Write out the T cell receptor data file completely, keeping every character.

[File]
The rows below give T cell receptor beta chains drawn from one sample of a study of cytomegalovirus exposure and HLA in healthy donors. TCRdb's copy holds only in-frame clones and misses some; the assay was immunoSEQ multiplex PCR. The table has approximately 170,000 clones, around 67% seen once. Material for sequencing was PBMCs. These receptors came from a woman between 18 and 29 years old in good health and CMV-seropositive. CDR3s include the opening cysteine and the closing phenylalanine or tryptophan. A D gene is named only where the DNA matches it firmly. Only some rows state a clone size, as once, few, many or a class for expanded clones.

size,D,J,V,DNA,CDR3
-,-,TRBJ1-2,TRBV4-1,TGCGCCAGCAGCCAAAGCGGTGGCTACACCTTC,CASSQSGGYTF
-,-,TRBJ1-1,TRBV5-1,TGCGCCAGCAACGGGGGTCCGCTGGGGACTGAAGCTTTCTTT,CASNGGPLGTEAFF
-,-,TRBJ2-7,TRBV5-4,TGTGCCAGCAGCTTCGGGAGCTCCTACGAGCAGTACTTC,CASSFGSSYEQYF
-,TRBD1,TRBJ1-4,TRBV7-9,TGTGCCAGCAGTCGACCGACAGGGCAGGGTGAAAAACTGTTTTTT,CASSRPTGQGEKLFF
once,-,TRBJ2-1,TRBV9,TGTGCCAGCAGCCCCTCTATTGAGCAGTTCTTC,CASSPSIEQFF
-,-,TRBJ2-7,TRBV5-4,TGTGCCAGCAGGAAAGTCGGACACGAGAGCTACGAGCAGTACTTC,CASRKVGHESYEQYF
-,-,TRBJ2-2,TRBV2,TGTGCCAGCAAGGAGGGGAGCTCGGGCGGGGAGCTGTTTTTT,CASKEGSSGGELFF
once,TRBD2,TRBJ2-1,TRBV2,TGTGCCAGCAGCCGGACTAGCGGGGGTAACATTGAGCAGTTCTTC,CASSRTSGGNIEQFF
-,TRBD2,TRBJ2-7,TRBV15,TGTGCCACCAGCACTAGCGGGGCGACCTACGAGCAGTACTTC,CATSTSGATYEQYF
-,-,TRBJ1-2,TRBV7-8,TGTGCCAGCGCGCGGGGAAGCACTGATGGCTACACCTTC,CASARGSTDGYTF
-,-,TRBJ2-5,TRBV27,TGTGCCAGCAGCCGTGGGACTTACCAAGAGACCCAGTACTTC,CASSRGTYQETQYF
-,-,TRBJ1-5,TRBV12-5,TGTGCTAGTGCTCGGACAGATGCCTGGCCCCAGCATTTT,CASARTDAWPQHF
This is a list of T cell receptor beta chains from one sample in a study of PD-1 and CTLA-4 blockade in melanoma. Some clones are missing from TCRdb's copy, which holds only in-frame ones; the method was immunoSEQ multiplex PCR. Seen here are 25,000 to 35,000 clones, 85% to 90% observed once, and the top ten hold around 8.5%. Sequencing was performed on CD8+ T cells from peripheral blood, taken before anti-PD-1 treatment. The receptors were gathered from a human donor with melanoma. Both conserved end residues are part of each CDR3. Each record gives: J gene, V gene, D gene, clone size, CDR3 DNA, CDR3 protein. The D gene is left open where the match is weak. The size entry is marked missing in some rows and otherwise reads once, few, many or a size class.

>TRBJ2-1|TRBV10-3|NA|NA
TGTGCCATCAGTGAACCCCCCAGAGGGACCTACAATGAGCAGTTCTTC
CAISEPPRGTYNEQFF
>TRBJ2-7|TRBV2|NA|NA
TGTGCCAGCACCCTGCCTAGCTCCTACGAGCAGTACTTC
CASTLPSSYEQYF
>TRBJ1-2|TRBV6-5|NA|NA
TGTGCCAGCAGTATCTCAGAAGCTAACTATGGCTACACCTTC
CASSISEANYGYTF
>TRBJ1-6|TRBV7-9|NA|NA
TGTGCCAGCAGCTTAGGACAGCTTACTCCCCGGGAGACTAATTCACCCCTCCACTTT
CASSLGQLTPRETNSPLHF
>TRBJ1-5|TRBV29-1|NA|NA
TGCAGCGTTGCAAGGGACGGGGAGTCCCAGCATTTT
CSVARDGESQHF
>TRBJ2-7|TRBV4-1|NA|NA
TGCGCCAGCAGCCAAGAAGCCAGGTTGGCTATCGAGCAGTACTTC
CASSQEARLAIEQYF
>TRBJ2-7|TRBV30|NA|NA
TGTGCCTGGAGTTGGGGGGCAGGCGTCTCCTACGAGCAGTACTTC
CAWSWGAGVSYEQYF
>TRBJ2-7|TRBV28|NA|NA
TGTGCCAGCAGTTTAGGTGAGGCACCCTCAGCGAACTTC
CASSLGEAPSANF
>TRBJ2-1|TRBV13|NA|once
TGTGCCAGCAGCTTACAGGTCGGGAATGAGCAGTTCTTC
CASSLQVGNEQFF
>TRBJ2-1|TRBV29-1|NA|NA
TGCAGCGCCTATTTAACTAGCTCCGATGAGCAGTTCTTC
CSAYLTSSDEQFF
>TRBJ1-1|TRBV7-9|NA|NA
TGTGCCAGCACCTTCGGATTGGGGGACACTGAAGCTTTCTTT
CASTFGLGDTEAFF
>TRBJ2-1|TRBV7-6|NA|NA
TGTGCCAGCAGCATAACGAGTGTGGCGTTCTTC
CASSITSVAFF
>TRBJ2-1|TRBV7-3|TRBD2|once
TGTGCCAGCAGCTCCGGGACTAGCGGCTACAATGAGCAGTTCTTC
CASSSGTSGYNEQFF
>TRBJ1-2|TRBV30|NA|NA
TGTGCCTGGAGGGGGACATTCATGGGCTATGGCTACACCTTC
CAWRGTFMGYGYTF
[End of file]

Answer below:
The rows below give T cell receptor beta chains drawn from one sample of a study of cytomegalovirus exposure and HLA in healthy donors. TCRdb's copy holds only in-frame clones and misses some; the assay was immunoSEQ multiplex PCR. The table has approximately 170,000 clones, around 67% seen once. Material for sequencing was PBMCs. These receptors came from a woman between 18 and 29 years old in good health and CMV-seropositive. CDR3s include the opening cysteine and the closing phenylalanine or tryptophan. A D gene is named only where the DNA matches it firmly. Only some rows state a clone size, as once, few, many or a class for expanded clones.

size,D,J,V,DNA,CDR3
-,-,TRBJ1-2,TRBV4-1,TGCGCCAGCAGCCAAAGCGGTGGCTACACCTTC,CASSQSGGYTF
-,-,TRBJ1-1,TRBV5-1,TGCGCCAGCAACGGGGGTCCGCTGGGGACTGAAGCTTTCTTT,CASNGGPLGTEAFF
-,-,TRBJ2-7,TRBV5-4,TGTGCCAGCAGCTTCGGGAGCTCCTACGAGCAGTACTTC,CASSFGSSYEQYF
-,TRBD1,TRBJ1-4,TRBV7-9,TGTGCCAGCAGTCGACCGACAGGGCAGGGTGAAAAACTGTTTTTT,CASSRPTGQGEKLFF
once,-,TRBJ2-1,TRBV9,TGTGCCAGCAGCCCCTCTATTGAGCAGTTCTTC,CASSPSIEQFF
-,-,TRBJ2-7,TRBV5-4,TGTGCCAGCAGGAAAGTCGGACACGAGAGCTACGAGCAGTACTTC,CASRKVGHESYEQYF
-,-,TRBJ2-2,TRBV2,TGTGCCAGCAAGGAGGGGAGCTCGGGCGGGGAGCTGTTTTTT,CASKEGSSGGELFF
once,TRBD2,TRBJ2-1,TRBV2,TGTGCCAGCAGCCGGACTAGCGGGGGTAACATTGAGCAGTTCTTC,CASSRTSGGNIEQFF
-,TRBD2,TRBJ2-7,TRBV15,TGTGCCACCAGCACTAGCGGGGCGACCTACGAGCAGTACTTC,CATSTSGATYEQYF
-,-,TRBJ1-2,TRBV7-8,TGTGCCAGCGCGCGGGGAAGCACTGATGGCTACACCTTC,CASARGSTDGYTF
-,-,TRBJ2-5,TRBV27,TGTGCCAGCAGCCGTGGGACTTACCAAGAGACCCAGTACTTC,CASSRGTYQETQYF
-,-,TRBJ1-5,TRBV12-5,TGTGCTAGTGCTCGGACAGATGCCTGGCCCCAGCATTTT,CASARTDAWPQHF
This is a list of T cell receptor beta chains from one sample in a study of PD-1 and CTLA-4 blockade in melanoma. Some clones are missing from TCRdb's copy, which holds only in-frame ones; the method was immunoSEQ multiplex PCR. Seen here are 25,000 to 35,000 clones, 85% to 90% observed once, and the top ten hold around 8.5%. Sequencing was performed on CD8+ T cells from peripheral blood, taken before anti-PD-1 treatment. The receptors were gathered from a human donor with melanoma. Both conserved end residues are part of each CDR3. Each record gives: J gene, V gene, D gene, clone size, CDR3 DNA, CDR3 protein. The D gene is left open where the match is weak. The size entry is marked missing in some rows and otherwise reads once, few, many or a size class.

>TRBJ2-1|TRBV10-3|NA|NA
TGTGCCATCAGTGAACCCCCCAGAGGGACCTACAATGAGCAGTTCTTC
CAISEPPRGTYNEQFF
>TRBJ2-7|TRBV2|NA|NA
TGTGCCAGCACCCTGCCTAGCTCCTACGAGCAGTACTTC
CASTLPSSYEQYF
>TRBJ1-2|TRBV6-5|NA|NA
TGTGCCAGCAGTATCTCAGAAGCTAACTATGGCTACACCTTC
CASSISEANYGYTF
>TRBJ1-6|TRBV7-9|NA|NA
TGTGCCAGCAGCTTAGGACAGCTTACTCCCCGGGAGACTAATTCACCCCTCCACTTT
CASSLGQLTPRETNSPLHF
>TRBJ1-5|TRBV29-1|NA|NA
TGCAGCGTTGCAAGGGACGGGGAGTCCCAGCATTTT
CSVARDGESQHF
>TRBJ2-7|TRBV4-1|NA|NA
TGCGCCAGCAGCCAAGAAGCCAGGTTGGCTATCGAGCAGTACTTC
CASSQEARLAIEQYF
>TRBJ2-7|TRBV30|NA|NA
TGTGCCTGGAGTTGGGGGGCAGGCGTCTCCTACGAGCAGTACTTC
CAWSWGAGVSYEQYF
>TRBJ2-7|TRBV28|NA|NA
TGTGCCAGCAGTTTAGGTGAGGCACCCTCAGCGAACTTC
CASSLGEAPSANF
>TRBJ2-1|TRBV13|NA|once
TGTGCCAGCAGCTTACAGGTCGGGAATGAGCAGTTCTTC
CASSLQVGNEQFF
>TRBJ2-1|TRBV29-1|NA|NA
TGCAGCGCCTATTTAACTAGCTCCGATGAGCAGTTCTTC
CSAYLTSSDEQFF
>TRBJ1-1|TRBV7-9|NA|NA
TGTGCCAGCACCTTCGGATTGGGGGACACTGAAGCTTTCTTT
CASTFGLGDTEAFF
>TRBJ2-1|TRBV7-6|NA|NA
TGTGCCAGCAGCATAACGAGTGTGGCGTTCTTC
CASSITSVAFF
>TRBJ2-1|TRBV7-3|TRBD2|once
TGTGCCAGCAGCTCCGGGACTAGCGGCTACAATGAGCAGTTCTTC
CASSSGTSGYNEQFF
>TRBJ1-2|TRBV30|NA|NA
TGTGCCTGGAGGGGGACATTCATGGGCTATGGCTACACCTTC
CAWRGTFMGYGYTF